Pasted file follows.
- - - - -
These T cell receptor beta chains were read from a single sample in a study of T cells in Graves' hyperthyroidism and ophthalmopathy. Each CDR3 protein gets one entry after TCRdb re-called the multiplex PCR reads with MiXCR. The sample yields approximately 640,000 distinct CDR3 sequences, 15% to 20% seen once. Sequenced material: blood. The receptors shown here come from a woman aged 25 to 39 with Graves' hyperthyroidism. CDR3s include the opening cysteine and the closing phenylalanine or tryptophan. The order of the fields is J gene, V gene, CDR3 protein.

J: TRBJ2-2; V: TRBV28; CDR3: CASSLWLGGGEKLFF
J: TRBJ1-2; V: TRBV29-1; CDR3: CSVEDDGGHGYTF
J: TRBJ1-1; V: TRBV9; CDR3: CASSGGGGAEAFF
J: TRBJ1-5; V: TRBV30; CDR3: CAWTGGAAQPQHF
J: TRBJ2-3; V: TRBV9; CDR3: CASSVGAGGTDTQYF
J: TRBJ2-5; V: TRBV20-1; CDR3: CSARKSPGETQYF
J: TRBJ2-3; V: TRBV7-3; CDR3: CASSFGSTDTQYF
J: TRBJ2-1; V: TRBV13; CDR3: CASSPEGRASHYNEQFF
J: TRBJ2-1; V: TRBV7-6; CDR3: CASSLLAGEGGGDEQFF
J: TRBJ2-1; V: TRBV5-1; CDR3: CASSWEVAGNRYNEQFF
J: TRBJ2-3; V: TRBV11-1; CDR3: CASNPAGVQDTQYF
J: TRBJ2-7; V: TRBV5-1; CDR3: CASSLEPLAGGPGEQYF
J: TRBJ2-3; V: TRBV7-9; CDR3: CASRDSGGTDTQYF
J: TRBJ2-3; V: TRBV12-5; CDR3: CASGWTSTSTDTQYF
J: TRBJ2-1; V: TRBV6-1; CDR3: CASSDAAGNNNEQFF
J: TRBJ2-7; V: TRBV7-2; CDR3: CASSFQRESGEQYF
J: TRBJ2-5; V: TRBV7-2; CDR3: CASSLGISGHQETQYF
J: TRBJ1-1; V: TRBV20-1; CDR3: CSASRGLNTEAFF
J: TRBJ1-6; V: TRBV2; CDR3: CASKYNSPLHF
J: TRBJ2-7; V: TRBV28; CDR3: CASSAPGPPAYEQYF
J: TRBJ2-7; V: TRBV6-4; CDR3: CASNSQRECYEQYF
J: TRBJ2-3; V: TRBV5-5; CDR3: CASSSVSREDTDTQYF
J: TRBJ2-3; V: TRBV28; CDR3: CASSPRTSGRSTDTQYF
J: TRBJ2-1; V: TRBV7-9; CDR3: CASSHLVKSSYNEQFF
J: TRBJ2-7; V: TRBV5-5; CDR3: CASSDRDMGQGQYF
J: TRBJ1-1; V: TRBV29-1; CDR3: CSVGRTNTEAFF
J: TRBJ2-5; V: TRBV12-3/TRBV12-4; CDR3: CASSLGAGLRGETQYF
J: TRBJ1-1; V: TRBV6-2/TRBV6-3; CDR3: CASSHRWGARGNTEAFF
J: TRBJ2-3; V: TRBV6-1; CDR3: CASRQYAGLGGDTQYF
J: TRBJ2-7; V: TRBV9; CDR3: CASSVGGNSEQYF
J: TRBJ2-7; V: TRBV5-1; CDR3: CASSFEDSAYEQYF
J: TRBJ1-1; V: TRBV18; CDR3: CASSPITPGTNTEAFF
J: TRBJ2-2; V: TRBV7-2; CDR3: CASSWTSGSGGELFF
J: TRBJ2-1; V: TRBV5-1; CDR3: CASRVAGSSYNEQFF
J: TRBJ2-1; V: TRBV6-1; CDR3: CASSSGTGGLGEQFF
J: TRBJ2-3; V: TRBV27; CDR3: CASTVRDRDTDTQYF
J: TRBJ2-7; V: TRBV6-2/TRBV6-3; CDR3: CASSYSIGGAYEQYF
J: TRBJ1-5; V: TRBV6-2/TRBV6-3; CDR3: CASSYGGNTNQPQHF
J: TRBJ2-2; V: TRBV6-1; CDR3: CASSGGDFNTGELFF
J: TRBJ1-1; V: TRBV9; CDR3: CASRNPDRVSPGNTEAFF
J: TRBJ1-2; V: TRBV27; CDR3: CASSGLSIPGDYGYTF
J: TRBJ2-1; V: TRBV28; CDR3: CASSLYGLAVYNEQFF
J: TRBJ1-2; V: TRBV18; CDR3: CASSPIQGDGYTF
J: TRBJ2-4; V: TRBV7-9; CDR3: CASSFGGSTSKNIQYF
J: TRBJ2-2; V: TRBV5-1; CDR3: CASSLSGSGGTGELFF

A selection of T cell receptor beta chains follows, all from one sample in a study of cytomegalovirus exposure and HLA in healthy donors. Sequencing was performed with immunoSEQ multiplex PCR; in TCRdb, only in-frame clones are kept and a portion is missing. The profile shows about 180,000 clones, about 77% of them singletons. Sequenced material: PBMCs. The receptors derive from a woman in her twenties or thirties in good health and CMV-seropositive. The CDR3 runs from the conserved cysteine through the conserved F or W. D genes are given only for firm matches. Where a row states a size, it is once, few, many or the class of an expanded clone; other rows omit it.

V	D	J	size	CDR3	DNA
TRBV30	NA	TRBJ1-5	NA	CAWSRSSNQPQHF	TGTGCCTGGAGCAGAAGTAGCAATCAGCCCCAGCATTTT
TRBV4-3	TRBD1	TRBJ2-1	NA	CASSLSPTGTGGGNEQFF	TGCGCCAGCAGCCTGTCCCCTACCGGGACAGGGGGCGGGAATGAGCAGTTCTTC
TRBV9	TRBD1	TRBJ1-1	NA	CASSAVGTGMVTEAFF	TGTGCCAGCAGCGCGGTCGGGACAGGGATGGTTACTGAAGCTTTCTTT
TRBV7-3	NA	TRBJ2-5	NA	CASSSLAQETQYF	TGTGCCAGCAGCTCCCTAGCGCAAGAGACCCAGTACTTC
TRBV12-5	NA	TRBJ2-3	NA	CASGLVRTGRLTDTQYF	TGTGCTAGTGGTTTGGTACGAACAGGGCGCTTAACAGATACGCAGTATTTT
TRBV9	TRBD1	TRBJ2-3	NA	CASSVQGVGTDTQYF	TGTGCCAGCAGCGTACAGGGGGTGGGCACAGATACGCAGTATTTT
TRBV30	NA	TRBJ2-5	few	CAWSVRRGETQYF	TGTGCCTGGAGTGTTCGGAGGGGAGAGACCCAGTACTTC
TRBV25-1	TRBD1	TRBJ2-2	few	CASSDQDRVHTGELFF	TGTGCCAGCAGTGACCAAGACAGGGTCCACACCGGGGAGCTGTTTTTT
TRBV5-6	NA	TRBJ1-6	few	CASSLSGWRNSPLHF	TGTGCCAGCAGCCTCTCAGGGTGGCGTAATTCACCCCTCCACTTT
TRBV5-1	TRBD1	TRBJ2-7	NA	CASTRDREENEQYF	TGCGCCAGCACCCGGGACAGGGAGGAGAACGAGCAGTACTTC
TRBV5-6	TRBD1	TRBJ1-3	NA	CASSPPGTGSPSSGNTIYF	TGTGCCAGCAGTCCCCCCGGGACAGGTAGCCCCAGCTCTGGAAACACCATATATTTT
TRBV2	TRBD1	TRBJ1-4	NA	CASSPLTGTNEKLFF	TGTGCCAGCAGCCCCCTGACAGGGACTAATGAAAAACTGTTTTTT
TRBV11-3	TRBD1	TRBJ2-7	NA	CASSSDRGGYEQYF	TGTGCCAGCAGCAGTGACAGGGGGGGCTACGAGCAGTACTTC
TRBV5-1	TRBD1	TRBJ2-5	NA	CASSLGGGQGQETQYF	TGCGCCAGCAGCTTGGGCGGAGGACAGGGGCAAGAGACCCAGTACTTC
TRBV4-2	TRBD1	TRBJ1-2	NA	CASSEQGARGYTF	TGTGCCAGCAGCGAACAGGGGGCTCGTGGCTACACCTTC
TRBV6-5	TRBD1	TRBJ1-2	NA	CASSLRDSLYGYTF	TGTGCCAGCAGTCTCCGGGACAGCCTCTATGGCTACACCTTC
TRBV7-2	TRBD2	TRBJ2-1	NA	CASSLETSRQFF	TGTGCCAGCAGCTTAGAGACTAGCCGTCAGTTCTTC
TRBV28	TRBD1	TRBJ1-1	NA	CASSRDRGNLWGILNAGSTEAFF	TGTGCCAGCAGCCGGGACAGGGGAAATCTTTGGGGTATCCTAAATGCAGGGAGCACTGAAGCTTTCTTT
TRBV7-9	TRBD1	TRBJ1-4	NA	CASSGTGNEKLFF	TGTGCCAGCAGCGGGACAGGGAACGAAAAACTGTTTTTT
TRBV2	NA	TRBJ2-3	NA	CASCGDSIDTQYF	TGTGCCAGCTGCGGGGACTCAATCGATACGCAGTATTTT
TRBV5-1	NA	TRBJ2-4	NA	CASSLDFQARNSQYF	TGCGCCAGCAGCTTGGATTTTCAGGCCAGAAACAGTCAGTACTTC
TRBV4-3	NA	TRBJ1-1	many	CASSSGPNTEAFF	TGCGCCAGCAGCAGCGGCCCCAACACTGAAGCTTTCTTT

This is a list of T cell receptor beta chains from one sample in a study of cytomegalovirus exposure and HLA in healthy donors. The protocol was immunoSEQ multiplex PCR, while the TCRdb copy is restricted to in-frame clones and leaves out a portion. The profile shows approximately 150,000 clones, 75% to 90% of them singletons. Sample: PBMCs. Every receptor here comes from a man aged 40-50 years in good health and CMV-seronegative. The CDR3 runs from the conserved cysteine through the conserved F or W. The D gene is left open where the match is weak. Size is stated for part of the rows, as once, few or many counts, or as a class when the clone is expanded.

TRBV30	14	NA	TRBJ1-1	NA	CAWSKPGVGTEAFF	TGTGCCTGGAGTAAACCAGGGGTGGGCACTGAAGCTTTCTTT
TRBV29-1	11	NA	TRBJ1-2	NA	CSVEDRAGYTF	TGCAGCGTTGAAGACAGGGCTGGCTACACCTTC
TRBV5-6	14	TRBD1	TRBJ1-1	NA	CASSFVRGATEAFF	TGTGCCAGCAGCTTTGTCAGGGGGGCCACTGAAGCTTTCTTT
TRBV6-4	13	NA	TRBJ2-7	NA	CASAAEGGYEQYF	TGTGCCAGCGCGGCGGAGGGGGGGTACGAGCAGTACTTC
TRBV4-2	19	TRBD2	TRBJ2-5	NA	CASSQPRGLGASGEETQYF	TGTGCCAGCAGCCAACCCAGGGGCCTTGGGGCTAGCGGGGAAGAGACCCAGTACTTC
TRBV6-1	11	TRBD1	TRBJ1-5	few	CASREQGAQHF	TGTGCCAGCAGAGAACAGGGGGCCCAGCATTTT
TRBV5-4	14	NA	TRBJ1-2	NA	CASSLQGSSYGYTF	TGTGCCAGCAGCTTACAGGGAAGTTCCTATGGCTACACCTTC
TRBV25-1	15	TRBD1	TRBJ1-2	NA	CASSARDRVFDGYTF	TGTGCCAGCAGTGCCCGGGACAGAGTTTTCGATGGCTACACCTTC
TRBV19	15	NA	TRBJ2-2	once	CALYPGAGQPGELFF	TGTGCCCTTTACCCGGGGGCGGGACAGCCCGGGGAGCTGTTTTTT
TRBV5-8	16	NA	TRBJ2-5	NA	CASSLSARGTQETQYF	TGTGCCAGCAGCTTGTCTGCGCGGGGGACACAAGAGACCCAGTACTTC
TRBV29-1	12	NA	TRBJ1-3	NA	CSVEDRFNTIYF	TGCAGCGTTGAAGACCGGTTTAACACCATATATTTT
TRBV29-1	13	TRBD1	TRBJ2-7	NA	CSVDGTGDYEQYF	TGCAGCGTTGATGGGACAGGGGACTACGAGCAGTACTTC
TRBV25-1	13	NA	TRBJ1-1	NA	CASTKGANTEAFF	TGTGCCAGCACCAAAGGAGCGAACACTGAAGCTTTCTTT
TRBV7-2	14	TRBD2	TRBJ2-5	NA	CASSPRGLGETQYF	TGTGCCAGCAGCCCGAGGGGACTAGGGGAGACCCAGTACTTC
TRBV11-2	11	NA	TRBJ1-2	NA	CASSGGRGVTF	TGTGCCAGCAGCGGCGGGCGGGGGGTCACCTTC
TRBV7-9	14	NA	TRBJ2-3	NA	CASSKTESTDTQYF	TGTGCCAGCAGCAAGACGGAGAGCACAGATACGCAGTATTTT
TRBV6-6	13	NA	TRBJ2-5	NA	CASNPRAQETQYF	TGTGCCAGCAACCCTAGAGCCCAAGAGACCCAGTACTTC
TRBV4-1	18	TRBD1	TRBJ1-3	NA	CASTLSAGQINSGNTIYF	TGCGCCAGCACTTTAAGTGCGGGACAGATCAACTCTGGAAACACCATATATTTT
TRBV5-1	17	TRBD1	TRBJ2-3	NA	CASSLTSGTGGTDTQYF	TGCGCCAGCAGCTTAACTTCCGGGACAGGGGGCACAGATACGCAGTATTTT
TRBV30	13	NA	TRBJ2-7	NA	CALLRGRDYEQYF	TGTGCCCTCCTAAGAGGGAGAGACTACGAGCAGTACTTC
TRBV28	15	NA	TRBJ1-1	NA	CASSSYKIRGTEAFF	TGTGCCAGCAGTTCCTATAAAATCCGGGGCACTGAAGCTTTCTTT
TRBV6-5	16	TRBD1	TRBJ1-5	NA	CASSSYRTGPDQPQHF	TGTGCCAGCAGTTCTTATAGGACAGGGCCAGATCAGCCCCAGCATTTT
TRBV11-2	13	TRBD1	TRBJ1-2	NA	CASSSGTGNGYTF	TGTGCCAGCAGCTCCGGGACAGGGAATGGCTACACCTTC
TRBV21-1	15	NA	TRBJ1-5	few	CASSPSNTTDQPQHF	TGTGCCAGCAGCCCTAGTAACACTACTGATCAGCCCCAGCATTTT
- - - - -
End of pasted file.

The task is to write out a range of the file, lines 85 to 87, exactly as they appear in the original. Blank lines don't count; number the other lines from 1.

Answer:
TRBV7-2	14	TRBD2	TRBJ2-5	NA	CASSPRGLGETQYF	TGTGCCAGCAGCCCGAGGGGACTAGGGGAGACCCAGTACTTC
TRBV11-2	11	NA	TRBJ1-2	NA	CASSGGRGVTF	TGTGCCAGCAGCGGCGGGCGGGGGGTCACCTTC
TRBV7-9	14	NA	TRBJ2-3	NA	CASSKTESTDTQYF	TGTGCCAGCAGCAAGACGGAGAGCACAGATACGCAGTATTTT